If indeed the shareholder's theory is correctly applied, agents are dedicated to achieving the objective set by the principle or shareholder, therefore the principal's primary concern is economically centered, instilling that the firm's objective is to achieve shareholder wealth. [22] Managers, directors, and leaders are considered as paid representatives and fiduciaries of shareholders who represent the principals in the business, and they are accountable for reconstructing decision-making behavior and spending corporate assets in authorized ways for profitability and shareholder financial advantage. [23] In shareholder theory, the aims for the benefit of stakeholders rather than just the proprietors differ, but the core notion of pure shareholder theory promotes long-term cash surpluses building shareholder wealth for the sake of valuing everyone's money involved. [24] As cross-shareholding has reduced, it has focused more emphasis on shareholders, causing shareholder theory to gain favor as the financial market has been more liberalized. [25] When analyzing the distinctions, one can see how shareholders theory is organized quite differently than stakeholder theory, and how the underlying reasons and aims are extremely different. [26]


There are several kinds of theories which a firm can choose between to ethically act and function upon. [27] Firms are not obligated to choose either stakeholder or shareholder theory, as there are many options in the gray section between the black and white of the most common theories.[28] Just as each business has different needs, ways of operation, and managerial methods of supervising employees, each theory is structured slightly differently to match what is needed in the firm.[29] For example, stewardship theory consists of holding the decision makers responsible for making the most of their financial decisions.[30] Since the goal of stewards is to maximize the shareholders’ wealth through firm performance, it promotes the goal of collaboration between shareholders and top management.[31]


The philosophy of shareholder theory is based on the overall goal of using resources within grasp to increase the profit of the firm.[32] Shareholder theory particularly has less environmental and ethical standards than stakeholders theory, which is very particular in directing the guideline to those topics.[33] In order for a business to continue to have a reason to operate, it must demonstrate some sort of gain, so the emphasis on profit is a practical first priority.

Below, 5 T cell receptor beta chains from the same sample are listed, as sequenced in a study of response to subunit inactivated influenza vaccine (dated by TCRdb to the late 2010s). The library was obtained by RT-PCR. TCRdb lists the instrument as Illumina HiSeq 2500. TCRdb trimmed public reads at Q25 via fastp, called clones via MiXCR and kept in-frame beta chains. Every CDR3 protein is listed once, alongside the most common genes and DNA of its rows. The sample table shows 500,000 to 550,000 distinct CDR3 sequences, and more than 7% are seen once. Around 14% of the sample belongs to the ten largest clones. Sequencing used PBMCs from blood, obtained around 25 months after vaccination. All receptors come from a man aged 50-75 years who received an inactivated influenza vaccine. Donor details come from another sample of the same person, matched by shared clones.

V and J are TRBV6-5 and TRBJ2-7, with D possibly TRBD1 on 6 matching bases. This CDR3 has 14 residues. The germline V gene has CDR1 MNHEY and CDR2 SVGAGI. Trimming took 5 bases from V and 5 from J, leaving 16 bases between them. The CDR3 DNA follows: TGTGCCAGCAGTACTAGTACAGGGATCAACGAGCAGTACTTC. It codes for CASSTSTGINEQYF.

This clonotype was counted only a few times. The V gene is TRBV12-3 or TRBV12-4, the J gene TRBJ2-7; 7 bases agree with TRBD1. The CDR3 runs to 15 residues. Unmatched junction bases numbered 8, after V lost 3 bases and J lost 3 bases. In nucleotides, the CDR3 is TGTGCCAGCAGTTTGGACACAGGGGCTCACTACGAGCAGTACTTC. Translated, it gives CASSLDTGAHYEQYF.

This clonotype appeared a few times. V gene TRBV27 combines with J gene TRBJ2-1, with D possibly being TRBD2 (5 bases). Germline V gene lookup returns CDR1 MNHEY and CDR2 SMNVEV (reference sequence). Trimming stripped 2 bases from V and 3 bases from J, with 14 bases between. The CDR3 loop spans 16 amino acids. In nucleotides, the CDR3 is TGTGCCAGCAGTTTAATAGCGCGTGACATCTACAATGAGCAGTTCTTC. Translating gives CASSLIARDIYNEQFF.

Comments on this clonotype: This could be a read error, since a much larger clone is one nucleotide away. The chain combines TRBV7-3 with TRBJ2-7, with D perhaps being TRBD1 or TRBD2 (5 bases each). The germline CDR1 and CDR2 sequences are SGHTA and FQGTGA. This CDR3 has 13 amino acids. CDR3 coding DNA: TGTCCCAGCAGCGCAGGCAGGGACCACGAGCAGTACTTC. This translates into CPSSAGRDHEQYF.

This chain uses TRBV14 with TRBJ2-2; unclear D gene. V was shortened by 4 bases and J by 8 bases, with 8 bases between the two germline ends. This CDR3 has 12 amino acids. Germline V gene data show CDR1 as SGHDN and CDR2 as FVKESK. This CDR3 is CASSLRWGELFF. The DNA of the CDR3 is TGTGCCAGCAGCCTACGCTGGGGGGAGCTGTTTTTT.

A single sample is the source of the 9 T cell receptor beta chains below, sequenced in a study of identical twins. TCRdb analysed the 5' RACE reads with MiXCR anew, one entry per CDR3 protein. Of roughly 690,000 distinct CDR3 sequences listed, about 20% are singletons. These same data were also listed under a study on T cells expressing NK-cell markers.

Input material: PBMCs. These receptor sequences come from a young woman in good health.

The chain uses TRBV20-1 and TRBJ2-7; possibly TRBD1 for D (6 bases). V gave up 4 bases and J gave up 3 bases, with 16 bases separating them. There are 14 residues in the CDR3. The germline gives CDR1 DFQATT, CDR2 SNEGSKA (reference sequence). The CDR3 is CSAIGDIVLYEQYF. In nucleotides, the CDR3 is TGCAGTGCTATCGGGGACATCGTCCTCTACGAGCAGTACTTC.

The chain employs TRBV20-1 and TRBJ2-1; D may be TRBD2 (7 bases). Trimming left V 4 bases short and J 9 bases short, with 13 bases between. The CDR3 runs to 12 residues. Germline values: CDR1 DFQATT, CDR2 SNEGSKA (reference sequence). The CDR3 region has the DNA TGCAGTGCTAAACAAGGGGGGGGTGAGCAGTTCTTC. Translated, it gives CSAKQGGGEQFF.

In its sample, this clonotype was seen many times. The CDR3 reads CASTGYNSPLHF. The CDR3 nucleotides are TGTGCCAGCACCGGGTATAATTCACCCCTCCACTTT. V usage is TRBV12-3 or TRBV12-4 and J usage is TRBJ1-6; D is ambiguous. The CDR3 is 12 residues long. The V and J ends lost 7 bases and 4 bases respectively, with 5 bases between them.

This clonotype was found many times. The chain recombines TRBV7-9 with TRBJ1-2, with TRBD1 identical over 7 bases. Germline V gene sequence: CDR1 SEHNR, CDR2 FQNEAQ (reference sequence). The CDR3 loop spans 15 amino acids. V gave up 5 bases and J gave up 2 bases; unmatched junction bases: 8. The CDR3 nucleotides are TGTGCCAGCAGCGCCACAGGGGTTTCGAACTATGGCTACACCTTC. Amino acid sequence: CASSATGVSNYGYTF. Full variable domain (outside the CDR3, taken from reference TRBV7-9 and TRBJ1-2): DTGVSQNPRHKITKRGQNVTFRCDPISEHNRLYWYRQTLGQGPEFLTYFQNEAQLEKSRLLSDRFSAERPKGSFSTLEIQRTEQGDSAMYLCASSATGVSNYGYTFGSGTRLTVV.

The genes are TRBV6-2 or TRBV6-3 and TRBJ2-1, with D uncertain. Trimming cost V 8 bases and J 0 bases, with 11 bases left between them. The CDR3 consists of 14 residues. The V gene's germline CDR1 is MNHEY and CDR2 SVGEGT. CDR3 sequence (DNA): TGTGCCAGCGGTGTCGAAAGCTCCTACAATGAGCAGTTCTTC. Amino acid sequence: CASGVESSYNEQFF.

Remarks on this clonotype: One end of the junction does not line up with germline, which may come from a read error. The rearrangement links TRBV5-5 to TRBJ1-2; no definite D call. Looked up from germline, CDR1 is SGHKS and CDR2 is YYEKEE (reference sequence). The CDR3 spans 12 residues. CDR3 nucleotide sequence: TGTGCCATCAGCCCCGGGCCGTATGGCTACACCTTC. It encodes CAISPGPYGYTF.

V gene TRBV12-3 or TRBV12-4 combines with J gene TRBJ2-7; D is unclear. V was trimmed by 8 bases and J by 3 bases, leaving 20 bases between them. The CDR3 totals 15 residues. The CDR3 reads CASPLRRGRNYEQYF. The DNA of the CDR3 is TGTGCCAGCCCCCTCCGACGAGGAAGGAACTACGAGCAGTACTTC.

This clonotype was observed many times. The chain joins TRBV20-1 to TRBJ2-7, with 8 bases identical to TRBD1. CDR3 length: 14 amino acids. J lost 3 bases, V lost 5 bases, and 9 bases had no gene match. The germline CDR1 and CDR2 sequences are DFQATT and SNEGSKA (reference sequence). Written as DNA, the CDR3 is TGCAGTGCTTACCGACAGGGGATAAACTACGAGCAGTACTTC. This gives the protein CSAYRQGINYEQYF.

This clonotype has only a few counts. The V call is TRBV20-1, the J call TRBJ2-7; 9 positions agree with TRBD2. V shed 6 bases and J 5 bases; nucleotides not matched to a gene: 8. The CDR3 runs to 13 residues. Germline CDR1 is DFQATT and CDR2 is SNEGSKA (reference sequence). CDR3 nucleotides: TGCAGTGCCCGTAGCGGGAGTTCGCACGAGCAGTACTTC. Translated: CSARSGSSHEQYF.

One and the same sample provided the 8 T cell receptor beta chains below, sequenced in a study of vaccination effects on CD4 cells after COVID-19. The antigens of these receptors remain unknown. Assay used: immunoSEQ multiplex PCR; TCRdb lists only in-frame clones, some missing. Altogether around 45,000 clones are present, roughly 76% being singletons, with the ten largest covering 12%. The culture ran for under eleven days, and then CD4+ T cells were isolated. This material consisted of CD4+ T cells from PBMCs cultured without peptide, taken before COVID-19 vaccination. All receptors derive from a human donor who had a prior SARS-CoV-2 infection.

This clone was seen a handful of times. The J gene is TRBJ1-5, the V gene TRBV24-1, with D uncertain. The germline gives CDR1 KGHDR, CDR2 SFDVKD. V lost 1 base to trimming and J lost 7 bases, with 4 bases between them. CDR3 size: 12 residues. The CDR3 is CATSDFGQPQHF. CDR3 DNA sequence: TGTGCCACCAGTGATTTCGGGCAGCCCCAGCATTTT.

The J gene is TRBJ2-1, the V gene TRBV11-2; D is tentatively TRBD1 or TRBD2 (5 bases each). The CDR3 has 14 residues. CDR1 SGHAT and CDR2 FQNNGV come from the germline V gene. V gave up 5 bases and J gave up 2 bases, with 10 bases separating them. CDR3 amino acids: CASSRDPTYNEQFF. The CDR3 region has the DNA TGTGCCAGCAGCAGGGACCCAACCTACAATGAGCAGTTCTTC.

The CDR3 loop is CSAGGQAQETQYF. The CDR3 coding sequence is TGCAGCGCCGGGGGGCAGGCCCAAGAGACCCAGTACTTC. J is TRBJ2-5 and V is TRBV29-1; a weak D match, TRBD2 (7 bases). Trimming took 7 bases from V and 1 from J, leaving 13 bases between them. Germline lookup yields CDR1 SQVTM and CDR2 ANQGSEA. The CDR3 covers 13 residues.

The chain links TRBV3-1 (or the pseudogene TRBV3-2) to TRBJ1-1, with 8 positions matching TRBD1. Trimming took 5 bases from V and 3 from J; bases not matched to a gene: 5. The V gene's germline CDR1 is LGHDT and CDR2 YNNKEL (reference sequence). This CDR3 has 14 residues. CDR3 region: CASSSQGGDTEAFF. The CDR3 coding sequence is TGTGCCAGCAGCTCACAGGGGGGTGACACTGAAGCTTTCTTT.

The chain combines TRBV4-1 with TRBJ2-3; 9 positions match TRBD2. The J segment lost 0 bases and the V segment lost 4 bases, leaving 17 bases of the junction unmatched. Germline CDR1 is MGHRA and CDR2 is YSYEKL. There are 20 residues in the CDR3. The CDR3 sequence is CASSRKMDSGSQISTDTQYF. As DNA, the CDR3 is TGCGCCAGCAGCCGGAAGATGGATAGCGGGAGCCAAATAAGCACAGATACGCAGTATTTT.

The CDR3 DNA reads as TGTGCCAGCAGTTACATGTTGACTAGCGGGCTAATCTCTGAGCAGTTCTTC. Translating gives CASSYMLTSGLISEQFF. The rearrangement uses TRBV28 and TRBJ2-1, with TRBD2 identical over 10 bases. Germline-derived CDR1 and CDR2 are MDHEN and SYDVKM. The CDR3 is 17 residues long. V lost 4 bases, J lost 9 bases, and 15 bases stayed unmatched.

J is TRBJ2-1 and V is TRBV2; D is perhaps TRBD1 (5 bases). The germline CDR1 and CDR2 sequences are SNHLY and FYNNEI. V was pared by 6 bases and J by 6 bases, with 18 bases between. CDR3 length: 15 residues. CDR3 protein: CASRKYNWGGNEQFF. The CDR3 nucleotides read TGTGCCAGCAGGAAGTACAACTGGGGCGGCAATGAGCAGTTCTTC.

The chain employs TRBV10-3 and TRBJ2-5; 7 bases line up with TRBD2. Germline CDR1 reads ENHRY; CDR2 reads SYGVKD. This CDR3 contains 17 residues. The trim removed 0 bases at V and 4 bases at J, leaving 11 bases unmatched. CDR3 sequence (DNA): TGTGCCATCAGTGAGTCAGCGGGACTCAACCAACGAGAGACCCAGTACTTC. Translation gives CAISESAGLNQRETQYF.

Employees, financiers, consumers, employees, and communities are frequently characterized as stakeholders when businesses are overseen with their interests in mind. [34] The corporation's directors have a responsibility to apply reasonable judgment in defining and directing the corporation's activities in line with the Stakeholder Enabling Principle. [35] Stakeholders may file a lawsuit against the directors if they fail to meet their legal obligations. [36]


Because of shareholders theory being less specific and strict when it comes to environmental responsibilities, it is often assumed that the theory is far too laid back and inconsiderate. [37] Although shareholders are not irresponsible and have obligations to the firm, the argument here is essentially that leaders of a corporation are agents who have a duty to the principals, the shareholders as owners, to execute the business operations in line with their objectives. [38] The needed obligations are clearly highlighted in the agreement and contract for what management and shareholders are expected to do. [39]


Stakeholder theory has grown in popularity in recent years as a result of perceived flaws in shareholder theory, and it is increasingly being utilized to influence the business decisions of a wide spectrum of companies.[40] Before choosing to discredit the individuals whom continually criticize and condemn shareholder theory, one should acknowledge that advocates of shareholder theory often highlight the structure of short-term effects.[41]